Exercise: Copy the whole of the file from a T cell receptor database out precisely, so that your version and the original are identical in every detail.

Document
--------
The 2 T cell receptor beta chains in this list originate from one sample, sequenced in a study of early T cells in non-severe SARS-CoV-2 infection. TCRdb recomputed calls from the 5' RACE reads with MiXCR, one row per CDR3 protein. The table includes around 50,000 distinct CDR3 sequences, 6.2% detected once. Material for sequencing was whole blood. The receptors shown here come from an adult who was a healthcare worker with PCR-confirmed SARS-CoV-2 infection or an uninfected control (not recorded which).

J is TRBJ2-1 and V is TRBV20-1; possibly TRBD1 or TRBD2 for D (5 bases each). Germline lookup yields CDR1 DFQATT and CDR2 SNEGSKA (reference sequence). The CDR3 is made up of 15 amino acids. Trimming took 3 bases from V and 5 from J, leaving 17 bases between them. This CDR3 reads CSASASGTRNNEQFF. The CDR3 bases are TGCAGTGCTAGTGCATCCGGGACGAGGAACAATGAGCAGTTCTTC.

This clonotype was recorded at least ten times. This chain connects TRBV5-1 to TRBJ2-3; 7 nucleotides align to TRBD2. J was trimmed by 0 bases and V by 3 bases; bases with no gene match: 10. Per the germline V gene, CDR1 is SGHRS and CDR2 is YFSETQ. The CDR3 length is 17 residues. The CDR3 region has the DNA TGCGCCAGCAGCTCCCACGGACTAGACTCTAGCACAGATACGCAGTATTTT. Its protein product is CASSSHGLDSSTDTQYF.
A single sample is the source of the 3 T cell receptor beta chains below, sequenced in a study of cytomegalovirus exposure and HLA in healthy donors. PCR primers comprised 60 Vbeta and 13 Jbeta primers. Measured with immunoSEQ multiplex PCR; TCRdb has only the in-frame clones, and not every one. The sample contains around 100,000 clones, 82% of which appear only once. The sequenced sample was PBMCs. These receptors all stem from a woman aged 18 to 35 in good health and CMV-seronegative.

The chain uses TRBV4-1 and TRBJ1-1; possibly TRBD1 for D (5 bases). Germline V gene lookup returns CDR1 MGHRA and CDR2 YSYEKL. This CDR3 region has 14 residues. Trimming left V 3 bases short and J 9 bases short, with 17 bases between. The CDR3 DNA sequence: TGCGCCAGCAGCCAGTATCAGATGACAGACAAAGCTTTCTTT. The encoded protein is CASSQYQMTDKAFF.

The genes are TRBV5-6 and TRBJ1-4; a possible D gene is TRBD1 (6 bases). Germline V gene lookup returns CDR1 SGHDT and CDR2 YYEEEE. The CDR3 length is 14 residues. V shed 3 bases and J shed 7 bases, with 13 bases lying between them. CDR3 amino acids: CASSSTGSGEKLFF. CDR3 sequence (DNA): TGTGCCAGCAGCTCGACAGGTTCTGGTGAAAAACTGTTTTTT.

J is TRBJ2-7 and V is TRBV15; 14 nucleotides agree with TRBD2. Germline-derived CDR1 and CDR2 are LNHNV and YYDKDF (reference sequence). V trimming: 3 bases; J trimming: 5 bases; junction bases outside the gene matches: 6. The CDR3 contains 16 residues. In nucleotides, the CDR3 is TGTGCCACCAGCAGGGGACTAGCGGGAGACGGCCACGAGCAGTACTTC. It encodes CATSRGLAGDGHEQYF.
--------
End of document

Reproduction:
The 2 T cell receptor beta chains in this list originate from one sample, sequenced in a study of early T cells in non-severe SARS-CoV-2 infection. TCRdb recomputed calls from the 5' RACE reads with MiXCR, one row per CDR3 protein. The table includes around 50,000 distinct CDR3 sequences, 6.2% detected once. Material for sequencing was whole blood. The receptors shown here come from an adult who was a healthcare worker with PCR-confirmed SARS-CoV-2 infection or an uninfected control (not recorded which).

J is TRBJ2-1 and V is TRBV20-1; possibly TRBD1 or TRBD2 for D (5 bases each). Germline lookup yields CDR1 DFQATT and CDR2 SNEGSKA (reference sequence). The CDR3 is made up of 15 amino acids. Trimming took 3 bases from V and 5 from J, leaving 17 bases between them. This CDR3 reads CSASASGTRNNEQFF. The CDR3 bases are TGCAGTGCTAGTGCATCCGGGACGAGGAACAATGAGCAGTTCTTC.

This clonotype was recorded at least ten times. This chain connects TRBV5-1 to TRBJ2-3; 7 nucleotides align to TRBD2. J was trimmed by 0 bases and V by 3 bases; bases with no gene match: 10. Per the germline V gene, CDR1 is SGHRS and CDR2 is YFSETQ. The CDR3 length is 17 residues. The CDR3 region has the DNA TGCGCCAGCAGCTCCCACGGACTAGACTCTAGCACAGATACGCAGTATTTT. Its protein product is CASSSHGLDSSTDTQYF.
A single sample is the source of the 3 T cell receptor beta chains below, sequenced in a study of cytomegalovirus exposure and HLA in healthy donors. PCR primers comprised 60 Vbeta and 13 Jbeta primers. Measured with immunoSEQ multiplex PCR; TCRdb has only the in-frame clones, and not every one. The sample contains around 100,000 clones, 82% of which appear only once. The sequenced sample was PBMCs. These receptors all stem from a woman aged 18 to 35 in good health and CMV-seronegative.

The chain uses TRBV4-1 and TRBJ1-1; possibly TRBD1 for D (5 bases). Germline V gene lookup returns CDR1 MGHRA and CDR2 YSYEKL. This CDR3 region has 14 residues. Trimming left V 3 bases short and J 9 bases short, with 17 bases between. The CDR3 DNA sequence: TGCGCCAGCAGCCAGTATCAGATGACAGACAAAGCTTTCTTT. The encoded protein is CASSQYQMTDKAFF.

The genes are TRBV5-6 and TRBJ1-4; a possible D gene is TRBD1 (6 bases). Germline V gene lookup returns CDR1 SGHDT and CDR2 YYEEEE. The CDR3 length is 14 residues. V shed 3 bases and J shed 7 bases, with 13 bases lying between them. CDR3 amino acids: CASSSTGSGEKLFF. CDR3 sequence (DNA): TGTGCCAGCAGCTCGACAGGTTCTGGTGAAAAACTGTTTTTT.

J is TRBJ2-7 and V is TRBV15; 14 nucleotides agree with TRBD2. Germline-derived CDR1 and CDR2 are LNHNV and YYDKDF (reference sequence). V trimming: 3 bases; J trimming: 5 bases; junction bases outside the gene matches: 6. The CDR3 contains 16 residues. In nucleotides, the CDR3 is TGTGCCACCAGCAGGGGACTAGCGGGAGACGGCCACGAGCAGTACTTC. It encodes CATSRGLAGDGHEQYF.